Infrared Cameras: What They Do

Infrared cameras are excellent at detecting many issues that might others try to “hide” in a home inspection. For example, an infrared camera can determine how much heat (or lack of heat) a radiator might be emitting. Infrared cameras are also necessary for detecting water stains that have been painted over. To the naked eye you couldn’t see where there might be or have been a water leak but with the infrared camera it’s as easy as taking a picture.

Infrared Images: Unusual Finds

There are some unusual home inspection issues that you may never realize an infrared camera is used to find. Heated floors show up quite nicely in a thermal image and helps us ensure the heated floors are working properly. Even electrical issues can sometimes be spotted with an infrared camera. For example, if a breaker is being overloaded it might look extremely hot in a thermal image. One last unusual find might be air leaks in walls and attics, especially if they are covered by insulation.

Infrared Cameras: New Technologies

At the 2017 Consumer Electronics Show, FLIR Systems announced five new thermal imaging cameras. These new cameras are smaller, easier to manage, and improve image quality. The cameras include two new third generation FLIR ONE thermal camera attachments for smartphones, two dual-sensor thermal cameras from drones, and one compact thermal camera for building inspectors.

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Tampa Bay

Why do I need a home inspection?

Often people have a misconception about what a home inspection is all about or what it is intended to provide. Divinity Inspection would like to clear up some of your concerns. First of all, no inspection should be considered to be a guarantee of finding all defects. In the real world this just cannot be accomplished. Inspectors do not have the option of probing into finished surfaces or concealed areas.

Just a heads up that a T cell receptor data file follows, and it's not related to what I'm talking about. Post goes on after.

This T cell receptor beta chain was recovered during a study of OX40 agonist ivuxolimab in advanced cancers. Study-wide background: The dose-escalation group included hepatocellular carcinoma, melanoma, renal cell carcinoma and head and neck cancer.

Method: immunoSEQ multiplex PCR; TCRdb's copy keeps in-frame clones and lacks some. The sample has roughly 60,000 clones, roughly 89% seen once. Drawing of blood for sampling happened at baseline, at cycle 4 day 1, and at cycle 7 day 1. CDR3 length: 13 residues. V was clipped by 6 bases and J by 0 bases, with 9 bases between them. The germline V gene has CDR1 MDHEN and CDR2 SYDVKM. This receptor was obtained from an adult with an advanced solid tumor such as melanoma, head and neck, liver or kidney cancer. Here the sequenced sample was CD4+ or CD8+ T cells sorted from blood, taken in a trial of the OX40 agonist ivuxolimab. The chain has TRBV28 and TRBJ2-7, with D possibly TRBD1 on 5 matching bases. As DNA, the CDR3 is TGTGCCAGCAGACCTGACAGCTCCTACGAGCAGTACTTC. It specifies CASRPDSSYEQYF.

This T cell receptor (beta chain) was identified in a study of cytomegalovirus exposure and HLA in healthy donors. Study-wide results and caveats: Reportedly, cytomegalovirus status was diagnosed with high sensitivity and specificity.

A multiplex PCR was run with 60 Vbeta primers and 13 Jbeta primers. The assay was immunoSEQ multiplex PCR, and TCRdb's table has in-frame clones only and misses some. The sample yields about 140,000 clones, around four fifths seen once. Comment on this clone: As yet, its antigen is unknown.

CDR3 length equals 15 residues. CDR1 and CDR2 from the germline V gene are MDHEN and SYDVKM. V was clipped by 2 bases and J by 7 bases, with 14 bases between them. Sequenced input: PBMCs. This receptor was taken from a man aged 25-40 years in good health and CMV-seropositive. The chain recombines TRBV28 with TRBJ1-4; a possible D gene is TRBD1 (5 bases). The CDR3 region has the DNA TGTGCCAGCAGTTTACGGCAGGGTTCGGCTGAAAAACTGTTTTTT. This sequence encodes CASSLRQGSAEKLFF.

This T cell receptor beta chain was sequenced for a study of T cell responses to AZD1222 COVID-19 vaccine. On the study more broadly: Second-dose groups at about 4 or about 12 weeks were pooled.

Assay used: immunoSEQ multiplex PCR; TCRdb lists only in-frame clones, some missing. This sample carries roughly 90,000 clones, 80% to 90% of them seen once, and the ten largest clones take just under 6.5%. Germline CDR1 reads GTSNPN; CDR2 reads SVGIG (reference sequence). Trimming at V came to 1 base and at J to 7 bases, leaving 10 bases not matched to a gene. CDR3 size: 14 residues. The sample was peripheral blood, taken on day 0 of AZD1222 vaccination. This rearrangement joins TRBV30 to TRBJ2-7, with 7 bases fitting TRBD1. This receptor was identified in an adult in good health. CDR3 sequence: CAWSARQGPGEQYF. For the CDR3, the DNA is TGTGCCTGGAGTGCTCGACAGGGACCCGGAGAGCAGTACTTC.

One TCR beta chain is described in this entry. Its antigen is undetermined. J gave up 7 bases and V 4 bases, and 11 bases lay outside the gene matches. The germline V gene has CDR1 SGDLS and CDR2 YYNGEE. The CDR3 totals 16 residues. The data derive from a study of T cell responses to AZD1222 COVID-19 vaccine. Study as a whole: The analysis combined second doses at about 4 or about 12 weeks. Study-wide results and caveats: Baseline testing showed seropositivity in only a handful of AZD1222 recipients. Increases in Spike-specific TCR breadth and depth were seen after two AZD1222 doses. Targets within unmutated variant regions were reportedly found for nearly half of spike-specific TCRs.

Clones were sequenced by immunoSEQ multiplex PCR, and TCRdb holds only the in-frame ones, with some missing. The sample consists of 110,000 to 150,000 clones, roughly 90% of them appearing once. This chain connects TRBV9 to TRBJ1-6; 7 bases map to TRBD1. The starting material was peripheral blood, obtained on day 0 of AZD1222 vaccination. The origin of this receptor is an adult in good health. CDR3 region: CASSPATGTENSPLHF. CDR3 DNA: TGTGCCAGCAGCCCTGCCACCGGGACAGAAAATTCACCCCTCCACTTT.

That being said, what we look for are indicators of some condition that may raise a question or concern of a past or current situation. Some conditions may only present themselves only occasionally such as flickering lights or waste line back ups. It’s every inspector’s hope that such situations crop up during the home inspection, but we’re not always that lucky.

A property inspection is not intended as a code compliance evaluation. Building codes by the way are minimum standards and can vary widely by state, country and even village. There are also new versions of each code that are generated from time to time. Keeping up with all them is next to impossible. So we look for conditions that meet national standards as well as what we call “best practice.” Our inspection is based upon the conditions as they exist at the time of the inspection. We cannot warrant that conditions will not change after our evaluation.

In our inspections we are primarily concerned with issues that have to do with safety and/or significant repair cost. Much of what we find we consider to be normal wear & tear items that would be corrected after settlement. These are not conditions that would necessarily warrant a request of the seller to repair. Such issues are secondary to us, ones that we do not give as much attention to when we go through a home. For example, the need for some minor grouting or caulking in a shower stall would be minor. On the other hand, loose tile and indication of water damage in the wall would major and be of more concern; and be a reasonable request of the seller to correct.

We have no authority to enforce standards but rather to merely point out conditions as they exist and make recommendations. We will recommend repair to minor grouting in the shower stall just as we would for a leaking roof. Our goal is to help our client distinguish between the significant needs of the home and those that are more commonplace.